Myeloperoxidase G-463A polymorphism and Alzheimer's disease in the ApoEurope study

Brigitte Leininger-Muller, Aline Hoy, Bernard Herbeth, Michèle Pfister, Jean Marie Serot, Marina Stavljenic-Rukavina, Luis Massana, P Passmore, Gérard Siest, Sophie Visvikis

Research output: Contribution to journalArticlepeer-review

30 Citations (Scopus)


Alzheimer's disease (AD) is the most common cause of dementia in the elderly. Epidemiological and molecular genetic studies have shown the existence of several genes associated with increased risk of AD, the major genetic susceptibility locus coding for apolipoprotein E (apoE). A polymorphism in the myeloperoxidase gene (MPO) has previously been associated with AD susceptibility. However, results in the literature are controversial and seem to be dependent on several factors such as gender, apoE polymorphism or the genetic structure of the population. We investigated MPO G-463A and apoE polymorphism in 265 cases and 246 controls from the ApoEurope Study. In females, we found a significant association between MPO genotype and AD (P=0.034), GG genotype frequency being lower in cases (52.4%) as compared to controls (64.2%). In men, there was no significant effect of MPO polymorphism. No interaction was found between MPO polymorphism and apoE epsilon 4 allele. In conclusion, the G-463A polymorphism of MPO was statistically associated with AD in a gender-specific manner. However, given the low significance of P value we suggest no causal effect of the MPO gene in AD, as also evidenced in a recent meta-analysis. Our results support the hypothesis of a possible linkage disequilibrium between the MPO G-463A gene polymorphism and another functional variant involved in AD.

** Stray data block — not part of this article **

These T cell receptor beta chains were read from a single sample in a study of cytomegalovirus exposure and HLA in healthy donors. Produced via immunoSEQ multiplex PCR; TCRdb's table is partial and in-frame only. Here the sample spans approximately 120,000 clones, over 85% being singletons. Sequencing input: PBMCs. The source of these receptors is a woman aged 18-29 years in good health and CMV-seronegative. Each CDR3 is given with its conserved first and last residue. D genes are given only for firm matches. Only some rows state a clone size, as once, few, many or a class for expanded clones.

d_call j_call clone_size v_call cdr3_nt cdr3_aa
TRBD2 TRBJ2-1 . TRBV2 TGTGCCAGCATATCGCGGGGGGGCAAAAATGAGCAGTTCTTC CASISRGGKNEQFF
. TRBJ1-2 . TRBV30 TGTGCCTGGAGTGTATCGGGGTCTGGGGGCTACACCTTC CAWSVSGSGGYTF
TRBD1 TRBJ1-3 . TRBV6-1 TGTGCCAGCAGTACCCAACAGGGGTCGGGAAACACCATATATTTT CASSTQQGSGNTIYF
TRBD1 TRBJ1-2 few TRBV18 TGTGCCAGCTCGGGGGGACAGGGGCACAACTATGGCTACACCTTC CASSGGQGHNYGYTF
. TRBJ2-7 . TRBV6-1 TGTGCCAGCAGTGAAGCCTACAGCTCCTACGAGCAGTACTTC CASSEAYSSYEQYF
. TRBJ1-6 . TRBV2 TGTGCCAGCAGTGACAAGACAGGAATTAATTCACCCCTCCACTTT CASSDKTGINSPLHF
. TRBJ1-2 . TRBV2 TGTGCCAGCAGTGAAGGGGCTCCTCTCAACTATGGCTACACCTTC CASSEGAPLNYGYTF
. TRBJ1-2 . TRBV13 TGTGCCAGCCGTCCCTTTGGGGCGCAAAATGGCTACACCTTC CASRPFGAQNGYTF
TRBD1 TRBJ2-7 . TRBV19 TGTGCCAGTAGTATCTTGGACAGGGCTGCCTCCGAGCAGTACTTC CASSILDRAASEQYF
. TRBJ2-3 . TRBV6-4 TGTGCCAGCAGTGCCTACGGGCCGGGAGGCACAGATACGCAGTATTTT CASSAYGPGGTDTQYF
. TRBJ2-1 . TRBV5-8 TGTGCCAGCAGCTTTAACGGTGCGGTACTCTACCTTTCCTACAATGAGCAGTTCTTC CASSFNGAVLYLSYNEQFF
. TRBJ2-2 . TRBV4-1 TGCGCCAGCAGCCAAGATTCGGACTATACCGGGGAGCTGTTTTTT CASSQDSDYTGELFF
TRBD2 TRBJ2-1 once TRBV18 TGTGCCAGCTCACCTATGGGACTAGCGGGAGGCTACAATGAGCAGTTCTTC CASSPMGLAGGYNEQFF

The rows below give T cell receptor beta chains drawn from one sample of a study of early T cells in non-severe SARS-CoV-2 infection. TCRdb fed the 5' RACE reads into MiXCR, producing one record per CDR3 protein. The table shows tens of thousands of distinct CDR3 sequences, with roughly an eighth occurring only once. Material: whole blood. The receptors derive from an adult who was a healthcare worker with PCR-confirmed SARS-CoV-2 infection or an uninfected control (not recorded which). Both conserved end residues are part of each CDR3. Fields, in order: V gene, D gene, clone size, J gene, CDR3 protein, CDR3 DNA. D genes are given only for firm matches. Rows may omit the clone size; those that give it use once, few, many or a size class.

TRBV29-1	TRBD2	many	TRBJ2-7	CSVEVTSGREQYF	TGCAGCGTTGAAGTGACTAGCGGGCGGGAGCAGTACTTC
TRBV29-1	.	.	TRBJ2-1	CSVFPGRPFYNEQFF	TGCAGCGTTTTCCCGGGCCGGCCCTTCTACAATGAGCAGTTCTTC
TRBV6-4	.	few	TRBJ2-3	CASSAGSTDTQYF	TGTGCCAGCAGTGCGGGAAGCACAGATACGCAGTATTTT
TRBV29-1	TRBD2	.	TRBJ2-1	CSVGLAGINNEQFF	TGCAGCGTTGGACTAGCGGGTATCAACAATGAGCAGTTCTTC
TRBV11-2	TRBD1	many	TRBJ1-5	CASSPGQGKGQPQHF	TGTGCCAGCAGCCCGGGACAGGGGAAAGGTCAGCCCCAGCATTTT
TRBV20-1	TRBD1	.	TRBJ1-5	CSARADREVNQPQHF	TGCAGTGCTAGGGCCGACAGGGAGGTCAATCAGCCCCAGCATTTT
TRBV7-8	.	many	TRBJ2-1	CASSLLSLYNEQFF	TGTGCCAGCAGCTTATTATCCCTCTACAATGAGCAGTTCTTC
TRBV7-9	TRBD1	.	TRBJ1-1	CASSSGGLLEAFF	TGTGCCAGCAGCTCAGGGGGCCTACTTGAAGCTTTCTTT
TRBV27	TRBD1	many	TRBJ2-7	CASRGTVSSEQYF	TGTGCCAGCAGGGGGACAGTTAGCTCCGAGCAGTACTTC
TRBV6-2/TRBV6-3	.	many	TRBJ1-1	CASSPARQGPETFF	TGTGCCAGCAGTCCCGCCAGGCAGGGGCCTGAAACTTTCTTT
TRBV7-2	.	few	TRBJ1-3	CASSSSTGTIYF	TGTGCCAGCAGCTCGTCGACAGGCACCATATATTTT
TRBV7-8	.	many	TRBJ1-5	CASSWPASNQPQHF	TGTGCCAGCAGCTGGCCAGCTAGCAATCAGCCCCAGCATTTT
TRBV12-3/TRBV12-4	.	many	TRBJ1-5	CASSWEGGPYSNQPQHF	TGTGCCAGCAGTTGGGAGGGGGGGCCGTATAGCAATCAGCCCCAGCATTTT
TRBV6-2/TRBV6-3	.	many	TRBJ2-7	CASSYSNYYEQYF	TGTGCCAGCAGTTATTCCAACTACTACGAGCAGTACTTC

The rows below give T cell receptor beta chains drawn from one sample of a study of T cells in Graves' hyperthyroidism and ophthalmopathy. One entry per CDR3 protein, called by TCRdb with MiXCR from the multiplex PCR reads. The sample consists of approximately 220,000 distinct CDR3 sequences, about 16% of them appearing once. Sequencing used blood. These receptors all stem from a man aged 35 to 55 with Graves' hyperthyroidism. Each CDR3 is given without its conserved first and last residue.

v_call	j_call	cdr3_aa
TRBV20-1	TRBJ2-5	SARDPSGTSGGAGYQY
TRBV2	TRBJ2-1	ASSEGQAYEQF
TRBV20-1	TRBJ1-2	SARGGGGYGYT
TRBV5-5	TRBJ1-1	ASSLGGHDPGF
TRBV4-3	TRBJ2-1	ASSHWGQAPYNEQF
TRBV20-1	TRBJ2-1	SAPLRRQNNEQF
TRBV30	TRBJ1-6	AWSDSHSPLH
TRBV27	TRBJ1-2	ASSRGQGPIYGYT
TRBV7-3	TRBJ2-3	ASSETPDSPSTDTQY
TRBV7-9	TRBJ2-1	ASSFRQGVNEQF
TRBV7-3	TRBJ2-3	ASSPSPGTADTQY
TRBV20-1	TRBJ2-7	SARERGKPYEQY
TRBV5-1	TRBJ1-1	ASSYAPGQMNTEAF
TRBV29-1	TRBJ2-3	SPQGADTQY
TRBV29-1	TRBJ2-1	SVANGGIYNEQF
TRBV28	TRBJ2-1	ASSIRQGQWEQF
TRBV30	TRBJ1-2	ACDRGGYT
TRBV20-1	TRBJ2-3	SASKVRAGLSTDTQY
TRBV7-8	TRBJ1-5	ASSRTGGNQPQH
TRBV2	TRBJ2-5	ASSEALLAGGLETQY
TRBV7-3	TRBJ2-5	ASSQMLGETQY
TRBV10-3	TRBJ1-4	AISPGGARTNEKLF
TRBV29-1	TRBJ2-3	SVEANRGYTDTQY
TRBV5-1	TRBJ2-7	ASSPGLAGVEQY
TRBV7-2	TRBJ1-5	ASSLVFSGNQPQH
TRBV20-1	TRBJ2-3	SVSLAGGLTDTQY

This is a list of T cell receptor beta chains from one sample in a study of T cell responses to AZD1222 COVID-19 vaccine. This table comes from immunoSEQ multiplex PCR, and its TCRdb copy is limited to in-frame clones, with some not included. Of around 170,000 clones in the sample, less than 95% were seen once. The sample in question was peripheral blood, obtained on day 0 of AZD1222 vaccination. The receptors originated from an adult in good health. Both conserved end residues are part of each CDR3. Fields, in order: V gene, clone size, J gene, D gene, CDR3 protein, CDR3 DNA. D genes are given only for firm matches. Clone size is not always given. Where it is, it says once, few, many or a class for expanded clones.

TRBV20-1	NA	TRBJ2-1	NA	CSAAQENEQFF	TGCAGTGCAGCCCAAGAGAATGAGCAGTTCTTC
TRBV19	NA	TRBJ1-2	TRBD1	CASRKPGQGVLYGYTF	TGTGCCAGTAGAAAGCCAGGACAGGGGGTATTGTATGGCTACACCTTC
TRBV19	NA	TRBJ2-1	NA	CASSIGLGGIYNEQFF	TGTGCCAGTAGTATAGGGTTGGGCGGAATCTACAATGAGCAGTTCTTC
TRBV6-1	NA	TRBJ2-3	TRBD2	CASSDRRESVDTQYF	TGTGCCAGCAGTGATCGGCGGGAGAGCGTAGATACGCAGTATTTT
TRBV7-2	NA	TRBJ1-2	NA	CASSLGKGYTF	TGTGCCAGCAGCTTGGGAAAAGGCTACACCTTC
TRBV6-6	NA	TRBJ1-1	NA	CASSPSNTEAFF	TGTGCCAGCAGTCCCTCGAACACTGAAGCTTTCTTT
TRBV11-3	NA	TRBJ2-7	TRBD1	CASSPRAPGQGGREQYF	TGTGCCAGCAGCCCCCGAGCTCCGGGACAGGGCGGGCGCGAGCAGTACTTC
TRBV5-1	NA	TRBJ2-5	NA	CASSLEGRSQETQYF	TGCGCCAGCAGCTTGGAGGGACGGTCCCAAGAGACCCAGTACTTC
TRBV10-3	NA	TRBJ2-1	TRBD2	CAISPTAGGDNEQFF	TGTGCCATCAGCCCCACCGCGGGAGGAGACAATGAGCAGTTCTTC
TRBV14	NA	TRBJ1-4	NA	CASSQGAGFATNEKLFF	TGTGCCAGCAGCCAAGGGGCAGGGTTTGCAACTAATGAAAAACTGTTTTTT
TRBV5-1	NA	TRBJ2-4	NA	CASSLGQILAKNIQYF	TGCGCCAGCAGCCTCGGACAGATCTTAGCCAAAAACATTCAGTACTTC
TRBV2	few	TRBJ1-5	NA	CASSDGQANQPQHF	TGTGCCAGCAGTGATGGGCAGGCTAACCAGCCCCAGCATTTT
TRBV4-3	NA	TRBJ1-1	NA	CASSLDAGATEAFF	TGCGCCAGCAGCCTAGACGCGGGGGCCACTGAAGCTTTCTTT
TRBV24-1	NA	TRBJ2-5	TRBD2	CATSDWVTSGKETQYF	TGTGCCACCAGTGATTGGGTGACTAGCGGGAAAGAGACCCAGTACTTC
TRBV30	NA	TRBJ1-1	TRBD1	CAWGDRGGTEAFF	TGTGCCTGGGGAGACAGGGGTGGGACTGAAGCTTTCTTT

Original languageEnglish
Pages (from-to)95-98
Number of pages4
JournalNeuroscience Letters
Issue number2
Publication statusPublished - 2003

Bibliographical note

Unrecognised author: 'for the ApoEurope Group'

Fingerprint Dive into the research topics of 'Myeloperoxidase G-463A polymorphism and Alzheimer's disease in the ApoEurope study'. Together they form a unique fingerprint.

Cite this